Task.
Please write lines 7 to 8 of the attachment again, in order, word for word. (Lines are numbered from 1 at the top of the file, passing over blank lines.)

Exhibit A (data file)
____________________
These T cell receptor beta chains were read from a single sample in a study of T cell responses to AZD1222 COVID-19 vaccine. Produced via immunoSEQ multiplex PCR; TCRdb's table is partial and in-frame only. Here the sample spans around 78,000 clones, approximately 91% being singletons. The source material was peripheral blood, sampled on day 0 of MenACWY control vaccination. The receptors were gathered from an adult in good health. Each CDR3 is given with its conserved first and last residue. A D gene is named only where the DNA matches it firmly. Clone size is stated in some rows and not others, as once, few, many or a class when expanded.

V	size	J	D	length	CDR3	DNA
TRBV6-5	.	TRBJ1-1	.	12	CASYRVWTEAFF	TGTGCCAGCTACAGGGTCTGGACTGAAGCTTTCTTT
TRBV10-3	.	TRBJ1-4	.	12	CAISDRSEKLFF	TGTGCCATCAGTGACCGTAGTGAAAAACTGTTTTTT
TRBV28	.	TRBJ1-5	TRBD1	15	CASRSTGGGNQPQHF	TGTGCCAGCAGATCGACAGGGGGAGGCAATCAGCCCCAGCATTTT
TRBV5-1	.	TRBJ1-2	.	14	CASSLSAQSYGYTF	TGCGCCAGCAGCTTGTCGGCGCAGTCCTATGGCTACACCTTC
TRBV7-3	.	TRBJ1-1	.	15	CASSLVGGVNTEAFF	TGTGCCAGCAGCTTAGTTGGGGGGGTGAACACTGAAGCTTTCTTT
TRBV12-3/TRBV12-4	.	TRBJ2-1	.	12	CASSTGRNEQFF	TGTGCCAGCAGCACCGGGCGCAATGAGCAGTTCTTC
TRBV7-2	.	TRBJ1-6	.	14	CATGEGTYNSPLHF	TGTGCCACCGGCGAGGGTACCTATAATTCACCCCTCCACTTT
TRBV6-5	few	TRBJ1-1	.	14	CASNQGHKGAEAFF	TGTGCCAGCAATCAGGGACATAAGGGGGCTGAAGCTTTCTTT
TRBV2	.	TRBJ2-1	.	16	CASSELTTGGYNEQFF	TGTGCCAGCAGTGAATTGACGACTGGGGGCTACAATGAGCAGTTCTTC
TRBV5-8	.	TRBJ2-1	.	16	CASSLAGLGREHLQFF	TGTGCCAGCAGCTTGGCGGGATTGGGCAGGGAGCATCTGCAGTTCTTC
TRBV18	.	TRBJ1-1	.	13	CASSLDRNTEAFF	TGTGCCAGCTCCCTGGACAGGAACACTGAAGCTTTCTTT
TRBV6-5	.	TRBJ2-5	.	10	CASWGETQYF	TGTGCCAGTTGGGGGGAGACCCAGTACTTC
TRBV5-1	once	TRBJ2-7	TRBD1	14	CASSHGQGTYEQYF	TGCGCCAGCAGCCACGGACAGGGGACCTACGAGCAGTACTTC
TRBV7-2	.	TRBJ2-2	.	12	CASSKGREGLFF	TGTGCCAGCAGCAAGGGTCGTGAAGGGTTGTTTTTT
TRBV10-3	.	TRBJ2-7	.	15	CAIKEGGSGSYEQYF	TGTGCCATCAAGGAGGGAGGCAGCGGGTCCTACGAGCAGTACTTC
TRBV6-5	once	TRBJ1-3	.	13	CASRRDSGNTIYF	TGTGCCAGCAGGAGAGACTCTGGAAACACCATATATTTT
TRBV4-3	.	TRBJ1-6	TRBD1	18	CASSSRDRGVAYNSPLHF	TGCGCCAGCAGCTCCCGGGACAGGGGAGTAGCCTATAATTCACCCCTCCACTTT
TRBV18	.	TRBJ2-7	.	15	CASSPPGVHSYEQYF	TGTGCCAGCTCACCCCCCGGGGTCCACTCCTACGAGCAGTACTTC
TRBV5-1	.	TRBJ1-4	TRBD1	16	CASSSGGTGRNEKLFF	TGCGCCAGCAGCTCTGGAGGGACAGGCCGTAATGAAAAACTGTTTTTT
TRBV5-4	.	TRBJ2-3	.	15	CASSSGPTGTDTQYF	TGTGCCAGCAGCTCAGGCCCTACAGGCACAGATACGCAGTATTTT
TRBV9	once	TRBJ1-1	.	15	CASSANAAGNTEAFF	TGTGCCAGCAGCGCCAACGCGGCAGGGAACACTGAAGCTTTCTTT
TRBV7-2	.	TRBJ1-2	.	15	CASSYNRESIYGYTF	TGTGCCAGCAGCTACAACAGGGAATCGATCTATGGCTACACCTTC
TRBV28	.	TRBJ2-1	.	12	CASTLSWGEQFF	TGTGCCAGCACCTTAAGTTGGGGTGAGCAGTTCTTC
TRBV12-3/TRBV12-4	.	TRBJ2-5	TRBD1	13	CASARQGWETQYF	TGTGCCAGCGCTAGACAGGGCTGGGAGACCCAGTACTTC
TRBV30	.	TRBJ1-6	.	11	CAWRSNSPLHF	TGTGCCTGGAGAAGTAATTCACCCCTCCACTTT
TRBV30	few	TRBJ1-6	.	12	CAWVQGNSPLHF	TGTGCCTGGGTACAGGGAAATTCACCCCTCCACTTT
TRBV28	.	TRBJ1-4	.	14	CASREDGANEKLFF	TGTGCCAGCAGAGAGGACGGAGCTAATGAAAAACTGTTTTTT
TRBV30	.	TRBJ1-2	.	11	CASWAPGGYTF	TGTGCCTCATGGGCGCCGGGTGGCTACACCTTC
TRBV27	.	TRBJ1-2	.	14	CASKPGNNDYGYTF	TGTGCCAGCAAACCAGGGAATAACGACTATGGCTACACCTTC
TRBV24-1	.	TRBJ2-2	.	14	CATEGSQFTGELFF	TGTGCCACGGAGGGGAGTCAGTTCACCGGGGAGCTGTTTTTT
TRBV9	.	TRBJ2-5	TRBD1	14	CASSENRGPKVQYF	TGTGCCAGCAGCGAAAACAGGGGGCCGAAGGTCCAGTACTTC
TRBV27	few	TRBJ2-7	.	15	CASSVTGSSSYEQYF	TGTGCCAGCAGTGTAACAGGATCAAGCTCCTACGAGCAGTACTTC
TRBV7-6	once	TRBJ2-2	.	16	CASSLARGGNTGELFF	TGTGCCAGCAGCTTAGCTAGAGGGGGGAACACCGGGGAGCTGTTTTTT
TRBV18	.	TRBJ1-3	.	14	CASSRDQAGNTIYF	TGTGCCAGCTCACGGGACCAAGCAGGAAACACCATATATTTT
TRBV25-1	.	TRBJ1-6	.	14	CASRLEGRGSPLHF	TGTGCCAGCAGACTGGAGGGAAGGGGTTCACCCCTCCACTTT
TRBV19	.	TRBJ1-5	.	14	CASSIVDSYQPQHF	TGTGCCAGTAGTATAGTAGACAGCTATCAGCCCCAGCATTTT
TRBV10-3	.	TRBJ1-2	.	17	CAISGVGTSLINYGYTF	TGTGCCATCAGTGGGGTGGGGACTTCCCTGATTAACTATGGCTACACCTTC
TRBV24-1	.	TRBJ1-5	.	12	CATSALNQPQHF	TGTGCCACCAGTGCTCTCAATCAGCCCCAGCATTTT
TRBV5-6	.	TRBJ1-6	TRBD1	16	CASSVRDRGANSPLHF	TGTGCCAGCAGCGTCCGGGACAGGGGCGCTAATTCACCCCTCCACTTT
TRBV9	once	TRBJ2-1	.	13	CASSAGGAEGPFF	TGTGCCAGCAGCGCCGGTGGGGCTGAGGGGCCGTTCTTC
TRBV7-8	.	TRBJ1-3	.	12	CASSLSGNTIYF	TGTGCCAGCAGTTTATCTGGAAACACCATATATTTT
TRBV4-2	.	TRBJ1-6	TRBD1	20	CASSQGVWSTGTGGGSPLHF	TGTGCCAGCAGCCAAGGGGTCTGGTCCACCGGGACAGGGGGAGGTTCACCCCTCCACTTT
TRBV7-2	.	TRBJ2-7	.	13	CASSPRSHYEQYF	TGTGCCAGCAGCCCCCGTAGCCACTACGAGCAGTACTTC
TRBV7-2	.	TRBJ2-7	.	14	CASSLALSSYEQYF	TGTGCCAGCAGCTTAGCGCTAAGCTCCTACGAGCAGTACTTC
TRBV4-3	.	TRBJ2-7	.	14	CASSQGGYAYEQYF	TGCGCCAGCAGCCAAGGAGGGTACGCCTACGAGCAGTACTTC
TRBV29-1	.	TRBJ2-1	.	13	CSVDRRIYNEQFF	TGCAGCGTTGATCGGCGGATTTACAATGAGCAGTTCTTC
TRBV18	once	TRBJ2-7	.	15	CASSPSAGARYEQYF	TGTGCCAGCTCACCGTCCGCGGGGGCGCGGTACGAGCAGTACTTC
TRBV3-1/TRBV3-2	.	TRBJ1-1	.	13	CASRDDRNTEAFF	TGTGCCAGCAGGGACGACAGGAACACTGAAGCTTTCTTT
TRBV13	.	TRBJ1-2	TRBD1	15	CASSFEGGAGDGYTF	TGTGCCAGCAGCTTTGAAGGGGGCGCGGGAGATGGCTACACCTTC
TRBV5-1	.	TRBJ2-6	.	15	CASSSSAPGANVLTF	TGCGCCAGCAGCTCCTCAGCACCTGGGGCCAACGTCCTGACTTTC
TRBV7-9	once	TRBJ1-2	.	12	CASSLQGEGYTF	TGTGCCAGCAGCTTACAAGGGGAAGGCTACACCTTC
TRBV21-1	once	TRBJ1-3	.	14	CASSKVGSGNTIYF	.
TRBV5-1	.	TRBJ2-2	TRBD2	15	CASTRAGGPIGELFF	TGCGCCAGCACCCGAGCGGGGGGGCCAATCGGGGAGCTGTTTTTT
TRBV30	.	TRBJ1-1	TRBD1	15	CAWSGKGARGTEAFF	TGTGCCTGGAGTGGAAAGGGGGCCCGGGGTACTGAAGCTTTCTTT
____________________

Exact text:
TRBV7-3	.	TRBJ1-1	.	15	CASSLVGGVNTEAFF	TGTGCCAGCAGCTTAGTTGGGGGGGTGAACACTGAAGCTTTCTTT
TRBV12-3/TRBV12-4	.	TRBJ2-1	.	12	CASSTGRNEQFF	TGTGCCAGCAGCACCGGGCGCAATGAGCAGTTCTTC